National Parks

National ParksNational Parks

The National Parks are representative examples of the natural diversity and the ecological unities in our country.

In these Parks, the ecological integrity of one or more ecosystems, the flora and wild fauna area protected. In this areas the direct exploitation of the natural resources and the settlement of new population is not permitted.

Visitors can enter these areas only with scientific, cultural and educative goals. Peru has 8 National Parks with a surface of 2,918,179,25 hectares, which means 2,27% of the national territory.

National Parks are:

  • Cutervo
  • Tingo María
  • Manu
  • Huascarán
  • Cerros de Amotape
  • Río Abiseo
  • Yanachaga Chemillén Bahuaja Sonene.

Historical Sanctuaries

The historical sanctuaries protect places containing relevant natural value and constitute places with a special meaning as in this area have happened very important historical facts.

This areas have a surface of 35 392 hectares that represent 0,028% of the national territory.

Historical sanctuaries – or monuments – have existed for a long time in the most diverse countries. Establishing them was already an option as part of the commitments assumed by Peru in 1947, when the “Convention for the Protection of the Flora, Fauna and Natural Scenic Beauty of the Countries of the Americas”, approved in 1942 by the Pan American Union (OAS), came into force in the country. Indeed, Article I, paragraph 3, of that Convention establishes, among the motives for creating national monuments, sites of historical interest[i]. But, as is well known, the nation waited until the 1960s and especially the 1970s to begin to apply the concepts of that Convention.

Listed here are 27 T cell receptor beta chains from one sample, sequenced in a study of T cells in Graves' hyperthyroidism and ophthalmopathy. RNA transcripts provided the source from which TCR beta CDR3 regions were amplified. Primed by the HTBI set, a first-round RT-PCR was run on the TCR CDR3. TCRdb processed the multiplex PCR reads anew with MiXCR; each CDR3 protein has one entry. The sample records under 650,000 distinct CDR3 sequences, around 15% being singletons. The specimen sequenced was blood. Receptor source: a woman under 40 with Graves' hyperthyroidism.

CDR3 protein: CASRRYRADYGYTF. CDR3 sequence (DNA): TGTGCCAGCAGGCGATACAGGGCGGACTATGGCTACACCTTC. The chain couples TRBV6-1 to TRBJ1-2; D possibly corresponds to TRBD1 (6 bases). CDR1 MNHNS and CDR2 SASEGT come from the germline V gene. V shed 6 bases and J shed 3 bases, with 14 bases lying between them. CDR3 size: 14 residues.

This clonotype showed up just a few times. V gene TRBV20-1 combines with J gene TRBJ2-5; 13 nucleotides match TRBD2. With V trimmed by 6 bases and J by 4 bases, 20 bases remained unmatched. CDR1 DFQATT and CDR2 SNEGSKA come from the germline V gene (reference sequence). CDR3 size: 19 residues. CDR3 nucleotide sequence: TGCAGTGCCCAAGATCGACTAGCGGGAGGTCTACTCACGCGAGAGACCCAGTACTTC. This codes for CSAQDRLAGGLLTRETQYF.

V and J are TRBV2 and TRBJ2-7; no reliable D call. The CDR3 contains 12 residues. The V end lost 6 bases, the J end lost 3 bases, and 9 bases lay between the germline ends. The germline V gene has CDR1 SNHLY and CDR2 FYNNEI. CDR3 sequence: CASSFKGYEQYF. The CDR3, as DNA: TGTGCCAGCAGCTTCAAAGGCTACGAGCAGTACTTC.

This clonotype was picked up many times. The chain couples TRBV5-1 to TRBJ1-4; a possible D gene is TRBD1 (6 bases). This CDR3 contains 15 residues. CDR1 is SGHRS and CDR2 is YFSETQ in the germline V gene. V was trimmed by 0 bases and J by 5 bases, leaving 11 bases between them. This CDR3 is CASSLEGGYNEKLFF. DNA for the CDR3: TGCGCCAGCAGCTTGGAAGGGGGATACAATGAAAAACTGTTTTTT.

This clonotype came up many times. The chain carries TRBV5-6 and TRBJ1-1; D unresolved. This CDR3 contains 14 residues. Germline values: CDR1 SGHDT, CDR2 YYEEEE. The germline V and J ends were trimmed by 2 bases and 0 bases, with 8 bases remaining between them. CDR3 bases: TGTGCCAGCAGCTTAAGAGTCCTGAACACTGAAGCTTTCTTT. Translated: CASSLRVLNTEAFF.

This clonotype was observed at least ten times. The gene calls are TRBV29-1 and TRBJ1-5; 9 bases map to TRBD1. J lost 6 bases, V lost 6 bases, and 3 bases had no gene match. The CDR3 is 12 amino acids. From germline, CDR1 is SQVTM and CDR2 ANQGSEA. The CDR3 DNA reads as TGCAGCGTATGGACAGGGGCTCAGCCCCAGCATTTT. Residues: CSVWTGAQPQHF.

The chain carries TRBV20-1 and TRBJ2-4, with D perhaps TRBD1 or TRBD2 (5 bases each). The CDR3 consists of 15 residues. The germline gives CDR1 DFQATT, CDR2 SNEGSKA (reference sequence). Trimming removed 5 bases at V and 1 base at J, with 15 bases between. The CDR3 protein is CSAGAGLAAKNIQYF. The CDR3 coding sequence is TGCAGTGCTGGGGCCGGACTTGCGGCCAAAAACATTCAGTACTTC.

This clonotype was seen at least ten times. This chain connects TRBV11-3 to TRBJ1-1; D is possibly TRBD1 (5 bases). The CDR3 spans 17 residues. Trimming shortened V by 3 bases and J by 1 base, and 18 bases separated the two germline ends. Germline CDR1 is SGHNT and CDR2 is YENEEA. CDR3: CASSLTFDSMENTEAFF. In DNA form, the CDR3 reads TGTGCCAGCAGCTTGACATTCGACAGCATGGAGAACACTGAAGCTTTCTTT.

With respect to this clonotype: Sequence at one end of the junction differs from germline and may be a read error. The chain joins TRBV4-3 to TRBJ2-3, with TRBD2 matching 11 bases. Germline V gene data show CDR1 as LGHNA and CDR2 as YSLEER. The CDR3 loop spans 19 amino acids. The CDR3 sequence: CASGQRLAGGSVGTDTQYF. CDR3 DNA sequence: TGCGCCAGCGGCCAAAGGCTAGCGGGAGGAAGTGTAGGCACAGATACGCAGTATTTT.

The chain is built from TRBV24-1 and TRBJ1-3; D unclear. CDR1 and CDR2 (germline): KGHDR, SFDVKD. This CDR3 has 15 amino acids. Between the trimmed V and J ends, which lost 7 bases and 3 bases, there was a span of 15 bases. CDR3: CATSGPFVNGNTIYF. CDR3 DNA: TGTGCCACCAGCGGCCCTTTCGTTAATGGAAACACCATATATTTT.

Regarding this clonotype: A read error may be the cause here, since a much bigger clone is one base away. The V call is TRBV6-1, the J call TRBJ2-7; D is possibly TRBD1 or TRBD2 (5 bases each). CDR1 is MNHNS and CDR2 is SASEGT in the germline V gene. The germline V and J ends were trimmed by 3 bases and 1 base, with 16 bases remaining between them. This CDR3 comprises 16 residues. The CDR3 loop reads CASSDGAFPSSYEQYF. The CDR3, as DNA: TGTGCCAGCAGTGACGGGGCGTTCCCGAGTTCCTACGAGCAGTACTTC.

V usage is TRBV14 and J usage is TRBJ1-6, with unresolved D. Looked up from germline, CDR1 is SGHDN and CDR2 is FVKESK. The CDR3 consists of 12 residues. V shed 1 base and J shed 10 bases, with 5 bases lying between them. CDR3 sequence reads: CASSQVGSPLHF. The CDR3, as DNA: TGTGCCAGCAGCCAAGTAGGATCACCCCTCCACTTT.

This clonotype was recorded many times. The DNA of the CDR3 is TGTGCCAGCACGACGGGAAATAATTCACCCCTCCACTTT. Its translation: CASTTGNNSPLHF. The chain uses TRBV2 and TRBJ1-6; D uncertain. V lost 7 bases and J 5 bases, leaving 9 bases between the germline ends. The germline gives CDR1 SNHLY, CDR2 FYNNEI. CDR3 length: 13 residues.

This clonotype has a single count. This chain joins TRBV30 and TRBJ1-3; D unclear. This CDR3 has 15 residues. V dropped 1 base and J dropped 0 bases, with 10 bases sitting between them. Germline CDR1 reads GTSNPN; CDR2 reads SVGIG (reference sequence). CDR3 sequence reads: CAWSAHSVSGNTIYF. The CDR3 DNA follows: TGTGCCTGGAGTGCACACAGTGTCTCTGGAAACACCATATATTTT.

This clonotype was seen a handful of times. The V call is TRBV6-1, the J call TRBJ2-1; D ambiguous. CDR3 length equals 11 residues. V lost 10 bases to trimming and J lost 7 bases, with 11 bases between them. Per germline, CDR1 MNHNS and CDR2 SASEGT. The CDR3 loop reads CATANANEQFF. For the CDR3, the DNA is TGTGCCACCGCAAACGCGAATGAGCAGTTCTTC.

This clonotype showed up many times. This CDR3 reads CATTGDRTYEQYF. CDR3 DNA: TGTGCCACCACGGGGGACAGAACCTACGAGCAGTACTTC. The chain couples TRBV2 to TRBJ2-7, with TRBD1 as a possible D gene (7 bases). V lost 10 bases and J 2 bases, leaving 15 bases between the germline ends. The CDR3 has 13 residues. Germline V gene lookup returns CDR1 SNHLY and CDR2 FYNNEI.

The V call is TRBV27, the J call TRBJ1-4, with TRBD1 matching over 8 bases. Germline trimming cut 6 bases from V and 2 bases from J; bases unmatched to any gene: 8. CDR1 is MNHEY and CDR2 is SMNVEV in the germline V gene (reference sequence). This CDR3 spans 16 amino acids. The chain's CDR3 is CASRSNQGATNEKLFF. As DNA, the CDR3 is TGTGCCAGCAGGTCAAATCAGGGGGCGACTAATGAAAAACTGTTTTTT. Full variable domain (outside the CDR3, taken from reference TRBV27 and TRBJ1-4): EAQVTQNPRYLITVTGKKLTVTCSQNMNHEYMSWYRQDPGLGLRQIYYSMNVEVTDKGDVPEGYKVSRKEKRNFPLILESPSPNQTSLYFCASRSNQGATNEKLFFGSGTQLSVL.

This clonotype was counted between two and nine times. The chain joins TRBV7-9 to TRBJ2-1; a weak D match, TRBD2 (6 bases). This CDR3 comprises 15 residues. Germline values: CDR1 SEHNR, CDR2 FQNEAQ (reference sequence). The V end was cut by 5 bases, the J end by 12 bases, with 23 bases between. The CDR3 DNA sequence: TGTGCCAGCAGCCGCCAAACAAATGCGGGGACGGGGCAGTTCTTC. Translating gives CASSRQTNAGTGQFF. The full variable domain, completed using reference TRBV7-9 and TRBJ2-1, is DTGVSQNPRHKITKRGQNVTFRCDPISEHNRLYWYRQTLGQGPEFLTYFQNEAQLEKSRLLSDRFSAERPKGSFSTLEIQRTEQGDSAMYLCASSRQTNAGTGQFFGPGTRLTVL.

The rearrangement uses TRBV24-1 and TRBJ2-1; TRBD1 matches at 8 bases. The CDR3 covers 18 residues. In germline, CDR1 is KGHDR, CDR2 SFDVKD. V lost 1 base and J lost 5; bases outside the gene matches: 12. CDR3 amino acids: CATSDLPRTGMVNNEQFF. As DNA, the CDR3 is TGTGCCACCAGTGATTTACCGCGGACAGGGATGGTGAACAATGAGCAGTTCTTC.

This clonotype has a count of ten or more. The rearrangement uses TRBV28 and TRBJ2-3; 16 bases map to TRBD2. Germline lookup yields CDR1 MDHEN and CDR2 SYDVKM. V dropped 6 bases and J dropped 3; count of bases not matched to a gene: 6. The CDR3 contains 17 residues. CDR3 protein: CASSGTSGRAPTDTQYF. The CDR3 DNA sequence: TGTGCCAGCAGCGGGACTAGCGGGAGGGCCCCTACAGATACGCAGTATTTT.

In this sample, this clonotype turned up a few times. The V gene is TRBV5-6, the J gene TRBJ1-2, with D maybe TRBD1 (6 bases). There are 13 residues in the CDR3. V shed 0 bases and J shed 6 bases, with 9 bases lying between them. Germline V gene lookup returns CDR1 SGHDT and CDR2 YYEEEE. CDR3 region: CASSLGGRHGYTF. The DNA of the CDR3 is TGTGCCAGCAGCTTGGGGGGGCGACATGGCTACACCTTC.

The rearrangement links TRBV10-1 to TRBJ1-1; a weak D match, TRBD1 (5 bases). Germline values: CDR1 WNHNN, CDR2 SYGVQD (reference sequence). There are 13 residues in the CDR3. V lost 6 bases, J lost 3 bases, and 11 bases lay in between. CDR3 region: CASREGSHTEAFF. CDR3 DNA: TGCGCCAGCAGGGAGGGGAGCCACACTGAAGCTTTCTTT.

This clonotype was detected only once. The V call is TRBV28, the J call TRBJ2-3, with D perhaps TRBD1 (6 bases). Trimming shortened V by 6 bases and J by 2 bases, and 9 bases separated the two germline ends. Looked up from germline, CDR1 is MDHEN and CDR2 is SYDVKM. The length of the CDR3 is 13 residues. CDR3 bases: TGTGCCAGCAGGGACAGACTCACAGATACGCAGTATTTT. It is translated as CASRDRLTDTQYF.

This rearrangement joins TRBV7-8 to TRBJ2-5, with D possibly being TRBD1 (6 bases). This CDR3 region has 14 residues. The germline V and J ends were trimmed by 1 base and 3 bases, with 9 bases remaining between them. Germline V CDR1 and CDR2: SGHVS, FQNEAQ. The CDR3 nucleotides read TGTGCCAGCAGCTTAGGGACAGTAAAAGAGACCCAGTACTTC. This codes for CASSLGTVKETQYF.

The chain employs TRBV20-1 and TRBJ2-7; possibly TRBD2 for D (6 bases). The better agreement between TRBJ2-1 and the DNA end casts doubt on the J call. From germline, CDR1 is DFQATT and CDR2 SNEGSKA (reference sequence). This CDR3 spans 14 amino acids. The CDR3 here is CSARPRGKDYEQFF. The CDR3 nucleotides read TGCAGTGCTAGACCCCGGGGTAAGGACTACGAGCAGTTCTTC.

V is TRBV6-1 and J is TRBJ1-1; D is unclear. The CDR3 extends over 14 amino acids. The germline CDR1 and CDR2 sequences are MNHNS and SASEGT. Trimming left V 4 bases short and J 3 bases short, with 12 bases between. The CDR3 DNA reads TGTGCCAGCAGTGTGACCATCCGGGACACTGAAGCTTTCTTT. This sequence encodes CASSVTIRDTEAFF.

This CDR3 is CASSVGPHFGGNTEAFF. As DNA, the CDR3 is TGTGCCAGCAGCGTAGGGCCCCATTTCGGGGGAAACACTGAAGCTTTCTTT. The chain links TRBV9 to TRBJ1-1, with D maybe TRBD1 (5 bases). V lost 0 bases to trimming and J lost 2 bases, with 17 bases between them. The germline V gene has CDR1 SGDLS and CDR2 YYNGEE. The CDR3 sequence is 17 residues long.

The Historical Sanctuaries are:

  • Chacamarca
  • Pampa de Ayacucho
  • Machupicchu
  • Bosque de Pómac


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